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US envoy expresses gratitude for Pakistan’s efforts in Afghan peace process

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US envoy for Afghan peace Zalmay Khalilzad meets Gen Qamar Javed Bajwa. — ISPR/Files

US Special Representative for Afghanistan Reconciliation Ambassador Zalmay Khalilzad expressed gratitude for Pakistan's efforts in advancing the Afghan peace process, a statement from the US embassy said Thursday.

Pakistan is Afghanistan’s top trading partner and is seen as a key regional player in helping facilitate a February troop withdrawal deal between the United States and the Taliban to begin the process of ending 18 years of war. The agreement was intended to quickly lead to talks between the militant group and the Afghan government but became mired in delays.

Khalilzad, along with US International Development Finance Corporation (DFC) Chief Executive Officer Adam Boehler, held meetings with Chief of Army Staff General Qamar Javed Bajwa, Foreign Minister Shah Mahmood Qureshi, and other officials on June 1.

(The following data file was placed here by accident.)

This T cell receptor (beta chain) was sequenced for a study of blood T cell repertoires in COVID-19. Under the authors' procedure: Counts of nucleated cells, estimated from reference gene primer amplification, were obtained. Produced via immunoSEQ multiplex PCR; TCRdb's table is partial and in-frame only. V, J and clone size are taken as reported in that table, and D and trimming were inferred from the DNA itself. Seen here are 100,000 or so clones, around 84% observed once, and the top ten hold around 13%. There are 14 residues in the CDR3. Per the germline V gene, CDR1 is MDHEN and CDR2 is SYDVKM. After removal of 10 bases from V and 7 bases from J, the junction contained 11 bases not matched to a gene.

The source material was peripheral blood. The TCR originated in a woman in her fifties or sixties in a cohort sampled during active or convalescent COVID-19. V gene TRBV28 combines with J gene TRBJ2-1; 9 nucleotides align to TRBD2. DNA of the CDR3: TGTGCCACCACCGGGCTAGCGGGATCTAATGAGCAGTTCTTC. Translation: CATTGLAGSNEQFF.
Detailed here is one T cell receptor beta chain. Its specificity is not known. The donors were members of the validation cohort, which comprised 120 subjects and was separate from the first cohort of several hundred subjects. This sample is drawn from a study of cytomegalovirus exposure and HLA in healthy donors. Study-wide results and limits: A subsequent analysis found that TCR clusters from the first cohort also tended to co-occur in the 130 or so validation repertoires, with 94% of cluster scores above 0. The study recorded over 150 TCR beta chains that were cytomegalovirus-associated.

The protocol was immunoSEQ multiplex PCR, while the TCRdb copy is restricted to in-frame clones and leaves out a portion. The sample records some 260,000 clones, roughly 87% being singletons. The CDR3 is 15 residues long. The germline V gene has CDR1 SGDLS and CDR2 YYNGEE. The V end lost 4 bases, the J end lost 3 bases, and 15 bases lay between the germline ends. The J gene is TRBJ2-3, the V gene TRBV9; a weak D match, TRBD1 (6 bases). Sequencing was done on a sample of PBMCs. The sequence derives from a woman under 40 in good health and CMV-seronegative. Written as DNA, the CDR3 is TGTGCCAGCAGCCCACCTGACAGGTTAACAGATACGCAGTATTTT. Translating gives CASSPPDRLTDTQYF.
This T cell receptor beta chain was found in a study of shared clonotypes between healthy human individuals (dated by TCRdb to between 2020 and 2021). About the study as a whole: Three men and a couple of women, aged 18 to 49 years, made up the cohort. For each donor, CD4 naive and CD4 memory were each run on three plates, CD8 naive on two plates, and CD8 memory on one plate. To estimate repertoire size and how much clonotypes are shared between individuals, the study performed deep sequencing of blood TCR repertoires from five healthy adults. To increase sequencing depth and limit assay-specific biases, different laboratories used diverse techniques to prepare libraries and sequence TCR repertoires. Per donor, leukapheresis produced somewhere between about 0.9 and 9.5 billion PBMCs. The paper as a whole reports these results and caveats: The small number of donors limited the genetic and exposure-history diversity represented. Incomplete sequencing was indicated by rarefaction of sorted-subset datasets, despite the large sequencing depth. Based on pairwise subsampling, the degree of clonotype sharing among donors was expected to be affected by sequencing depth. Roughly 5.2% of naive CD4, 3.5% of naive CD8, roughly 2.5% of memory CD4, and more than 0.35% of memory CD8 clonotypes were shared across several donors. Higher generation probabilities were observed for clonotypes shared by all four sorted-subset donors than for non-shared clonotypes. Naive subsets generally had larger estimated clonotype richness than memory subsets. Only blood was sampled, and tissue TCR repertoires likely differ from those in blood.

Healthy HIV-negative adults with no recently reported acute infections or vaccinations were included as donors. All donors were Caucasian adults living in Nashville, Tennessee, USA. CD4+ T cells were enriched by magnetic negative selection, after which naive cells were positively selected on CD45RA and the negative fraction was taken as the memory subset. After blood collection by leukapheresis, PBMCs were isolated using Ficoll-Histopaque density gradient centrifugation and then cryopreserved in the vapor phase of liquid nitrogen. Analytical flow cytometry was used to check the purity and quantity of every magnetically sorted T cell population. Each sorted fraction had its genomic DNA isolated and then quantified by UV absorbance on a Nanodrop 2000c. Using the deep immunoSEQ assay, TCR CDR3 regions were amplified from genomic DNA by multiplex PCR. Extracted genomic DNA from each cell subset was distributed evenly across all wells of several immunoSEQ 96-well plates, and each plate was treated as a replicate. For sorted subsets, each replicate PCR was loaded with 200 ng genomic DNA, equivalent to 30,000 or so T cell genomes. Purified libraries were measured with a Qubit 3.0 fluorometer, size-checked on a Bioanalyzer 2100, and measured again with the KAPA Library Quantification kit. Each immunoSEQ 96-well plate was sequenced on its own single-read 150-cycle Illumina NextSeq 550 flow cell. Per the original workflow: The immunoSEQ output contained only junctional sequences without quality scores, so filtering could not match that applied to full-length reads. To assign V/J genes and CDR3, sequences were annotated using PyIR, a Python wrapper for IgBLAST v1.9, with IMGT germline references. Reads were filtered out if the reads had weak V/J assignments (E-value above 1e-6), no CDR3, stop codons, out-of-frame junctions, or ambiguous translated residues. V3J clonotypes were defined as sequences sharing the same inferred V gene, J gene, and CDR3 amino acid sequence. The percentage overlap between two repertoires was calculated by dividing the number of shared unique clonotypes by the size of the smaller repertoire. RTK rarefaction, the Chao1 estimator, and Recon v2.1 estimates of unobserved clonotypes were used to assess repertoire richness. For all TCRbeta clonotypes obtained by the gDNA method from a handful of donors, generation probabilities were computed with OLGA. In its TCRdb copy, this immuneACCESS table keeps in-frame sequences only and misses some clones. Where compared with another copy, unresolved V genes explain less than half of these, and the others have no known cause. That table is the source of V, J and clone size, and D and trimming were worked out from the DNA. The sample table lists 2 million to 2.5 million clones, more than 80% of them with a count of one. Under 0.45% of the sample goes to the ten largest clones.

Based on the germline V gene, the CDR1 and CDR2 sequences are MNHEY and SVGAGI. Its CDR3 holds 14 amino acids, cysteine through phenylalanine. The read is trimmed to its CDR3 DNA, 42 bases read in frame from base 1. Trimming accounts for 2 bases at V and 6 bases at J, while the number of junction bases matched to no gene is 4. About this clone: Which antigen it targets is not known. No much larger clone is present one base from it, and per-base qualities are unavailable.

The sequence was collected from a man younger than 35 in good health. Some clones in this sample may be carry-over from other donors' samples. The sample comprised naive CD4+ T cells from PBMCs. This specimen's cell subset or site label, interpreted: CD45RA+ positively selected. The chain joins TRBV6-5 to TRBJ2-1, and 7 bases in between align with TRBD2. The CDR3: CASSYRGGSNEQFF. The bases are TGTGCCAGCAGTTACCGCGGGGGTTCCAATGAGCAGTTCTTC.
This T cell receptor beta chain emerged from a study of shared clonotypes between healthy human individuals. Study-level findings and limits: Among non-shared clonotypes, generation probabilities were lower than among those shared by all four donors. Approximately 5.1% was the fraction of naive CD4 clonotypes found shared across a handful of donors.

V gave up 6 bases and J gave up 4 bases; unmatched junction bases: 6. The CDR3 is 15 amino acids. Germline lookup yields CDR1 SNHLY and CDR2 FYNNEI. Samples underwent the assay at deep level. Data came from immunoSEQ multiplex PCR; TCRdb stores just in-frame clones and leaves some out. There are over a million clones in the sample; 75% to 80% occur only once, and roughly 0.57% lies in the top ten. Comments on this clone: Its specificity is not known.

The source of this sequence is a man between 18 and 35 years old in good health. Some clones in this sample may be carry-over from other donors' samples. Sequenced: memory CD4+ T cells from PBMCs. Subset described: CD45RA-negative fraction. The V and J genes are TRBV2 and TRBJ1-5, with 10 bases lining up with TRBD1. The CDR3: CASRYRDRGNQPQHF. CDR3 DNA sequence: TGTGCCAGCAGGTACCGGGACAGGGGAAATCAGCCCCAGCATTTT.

"Ambassador Khalilzad noted how close the sides are to starting intra-Afghan negotiations and the importance of resolving remaining issues quickly, underscoring the promise peace holds for regional stability and development," the statement read.

Meanwhile, Boehler highlighted the mission of DFC and discussed investment opportunities "to strengthen Pakistan’s economy and contribute to peace and stability in the region" with senior officials, including Advisor to the Prime Minister for Commerce Abdul Razak Dawood.

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Afghan peace talks likely to start soon

On Monday, Pakistan’s ambassador to Afghanistan had said that negotiations between the Afghan government and the insurgent Taliban were expected to begin soon but that the release of 5,000 prisoners and a reduction of violence were the final hurdles, reported The News.

Pakistan’s ambassador to Kabul Zahid Nasrullah Khan told a British wire service that he was “cautiously optimistic” and that talks could begin next month, so long as the final issues were overcome. “The two important things are the level of violence — that it should be kept low to have an enabling environment — and to reach that magic figure of 5,000 prisoners (released),” he said.

“The rising violence is a concern for Pakistan as it is for other countries who want to see the US-Taliban agreement implemented in letter and spirit and to reach the first milestone of the (intra-Afghan negotiations),” he said. “We have been persuading the Taliban to show that the violence level remains down; it’s very important.”


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